[Port-au-Prince? ca. 1825]. Watercolor, 6 1/2 x 5 inches. Matted and framed to 10 x 8 inches. A few faint spots of foxing. Colors bright and fresh. Near fine. Item #WRCAM47136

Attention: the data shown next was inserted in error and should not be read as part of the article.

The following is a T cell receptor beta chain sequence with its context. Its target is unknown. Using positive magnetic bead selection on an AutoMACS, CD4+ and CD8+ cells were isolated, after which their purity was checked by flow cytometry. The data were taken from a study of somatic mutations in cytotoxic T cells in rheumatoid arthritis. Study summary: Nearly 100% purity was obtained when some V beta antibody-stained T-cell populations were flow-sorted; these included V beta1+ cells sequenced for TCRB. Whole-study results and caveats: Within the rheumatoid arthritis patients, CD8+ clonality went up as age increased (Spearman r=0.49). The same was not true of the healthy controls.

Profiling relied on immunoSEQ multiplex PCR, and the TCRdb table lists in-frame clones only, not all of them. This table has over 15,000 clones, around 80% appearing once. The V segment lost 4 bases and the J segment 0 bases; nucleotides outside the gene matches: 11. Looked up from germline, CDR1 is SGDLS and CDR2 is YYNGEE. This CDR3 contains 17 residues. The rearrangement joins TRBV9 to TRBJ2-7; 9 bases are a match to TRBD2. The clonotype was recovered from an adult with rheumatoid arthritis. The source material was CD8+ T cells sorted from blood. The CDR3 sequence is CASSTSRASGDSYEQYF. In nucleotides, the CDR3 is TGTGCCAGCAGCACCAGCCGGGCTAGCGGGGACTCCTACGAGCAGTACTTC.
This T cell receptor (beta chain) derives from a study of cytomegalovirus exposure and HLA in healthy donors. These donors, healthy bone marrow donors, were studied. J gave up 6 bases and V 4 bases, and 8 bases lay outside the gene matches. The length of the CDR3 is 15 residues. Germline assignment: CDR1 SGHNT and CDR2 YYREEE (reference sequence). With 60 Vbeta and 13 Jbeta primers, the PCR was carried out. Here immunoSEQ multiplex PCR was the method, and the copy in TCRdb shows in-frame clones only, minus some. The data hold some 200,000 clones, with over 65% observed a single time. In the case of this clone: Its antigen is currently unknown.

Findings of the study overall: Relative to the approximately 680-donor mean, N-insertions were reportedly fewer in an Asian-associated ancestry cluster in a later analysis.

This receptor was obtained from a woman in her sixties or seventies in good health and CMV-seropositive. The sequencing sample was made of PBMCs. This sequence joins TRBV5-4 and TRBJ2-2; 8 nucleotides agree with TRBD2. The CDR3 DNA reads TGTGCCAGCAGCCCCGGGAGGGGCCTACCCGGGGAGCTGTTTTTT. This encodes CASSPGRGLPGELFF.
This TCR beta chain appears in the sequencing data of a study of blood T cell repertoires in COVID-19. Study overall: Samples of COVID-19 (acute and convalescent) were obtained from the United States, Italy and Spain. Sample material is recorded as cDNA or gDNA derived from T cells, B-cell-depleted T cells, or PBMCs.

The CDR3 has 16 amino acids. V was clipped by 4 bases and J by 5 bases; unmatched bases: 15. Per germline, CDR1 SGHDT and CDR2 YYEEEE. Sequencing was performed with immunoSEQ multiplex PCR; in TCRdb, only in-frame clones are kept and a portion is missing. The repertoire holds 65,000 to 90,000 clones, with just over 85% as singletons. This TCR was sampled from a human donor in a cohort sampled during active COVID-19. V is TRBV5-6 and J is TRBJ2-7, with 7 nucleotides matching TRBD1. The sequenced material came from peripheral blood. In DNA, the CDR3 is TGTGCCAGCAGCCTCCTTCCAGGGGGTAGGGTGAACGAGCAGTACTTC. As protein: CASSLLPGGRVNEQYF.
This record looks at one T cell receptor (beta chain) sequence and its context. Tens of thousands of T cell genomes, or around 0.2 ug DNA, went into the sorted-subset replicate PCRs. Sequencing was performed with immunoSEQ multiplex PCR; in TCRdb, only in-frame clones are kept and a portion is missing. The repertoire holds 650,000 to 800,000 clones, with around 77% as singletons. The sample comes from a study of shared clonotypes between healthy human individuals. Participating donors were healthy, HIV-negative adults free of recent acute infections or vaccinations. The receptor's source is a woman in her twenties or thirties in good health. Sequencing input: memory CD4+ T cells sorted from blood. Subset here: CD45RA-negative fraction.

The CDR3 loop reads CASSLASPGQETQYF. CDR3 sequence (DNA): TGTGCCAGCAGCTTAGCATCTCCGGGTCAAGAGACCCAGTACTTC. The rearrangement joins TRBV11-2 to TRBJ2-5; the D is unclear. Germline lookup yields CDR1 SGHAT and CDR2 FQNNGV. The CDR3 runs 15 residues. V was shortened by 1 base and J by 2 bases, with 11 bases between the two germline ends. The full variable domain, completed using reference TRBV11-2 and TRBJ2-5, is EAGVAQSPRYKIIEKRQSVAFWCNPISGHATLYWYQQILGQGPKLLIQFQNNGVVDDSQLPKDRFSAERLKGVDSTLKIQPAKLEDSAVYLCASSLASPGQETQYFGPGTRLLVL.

A handsome watercolor of Haitian general and president Jean-Pierre Boyer (1776-1850), who reigned over Haiti from 1818 to 1843. Boyer, a free mulatto, was born in Port-au-Prince but educated in France. One of the leaders of the Haitian Revolution, he fled to France when Toussaint's uprising turned against the mulattoes as well as the whites, returning with LeClerc in 1802. After independence Haiti split into two states, north and south, and Boyer served as the right hand of Alexandre Petion, who established himself as president of the southern state. Boyer was appointed by Petion to be his successor, in 1818, while Henri Christophe still ruled in the north. After Christophe committed suicide in 1820 and his young son was killed ten days later, Boyer succeeded in reunifying the two states of Haiti. In late 1821, Santo Domingo became independent from Spain and Boyer swiftly moved to invade, uniting the island under his rule by early 1822. In 1825, after agreeing to an indemnity, he obtained official French recognition of the country for the first time since the revolution. At first Boyer's rule looked like a new start for the war-ravaged country, and many free blacks from the United States considered settling there; but Boyer preferred to maintain a semi-feudal government, and little was done to improve the situation. He stayed solidly in power until an earthquake was followed by an insurrection in 1843. Santo Domingo rebelled and won its independence back in 1844. Boyer fought back for over a year before fleeing first to Jamaica in 1845 and then to France, where he died in 1850. He succeeded in lasting as president longer than any other Haitian ruler, just edging out "Papa Doc" Duvalier for the honor. In this portrait, which shows Boyer in three-quarter profile facing left, he is dressed in his full regalia as general and president, wearing a blue military coat trimmed in gold braid and a white cape with a red lining. This likeness closely resembles an engraving by Raban, dated 1825, which is probably based on it. He is at the height of his achievements, having just solidified his power by obtaining recognition from France. The portrait is signed with the initials "B.C." written in reverse in the bottom corner. An outstanding image of Haiti's fourth president.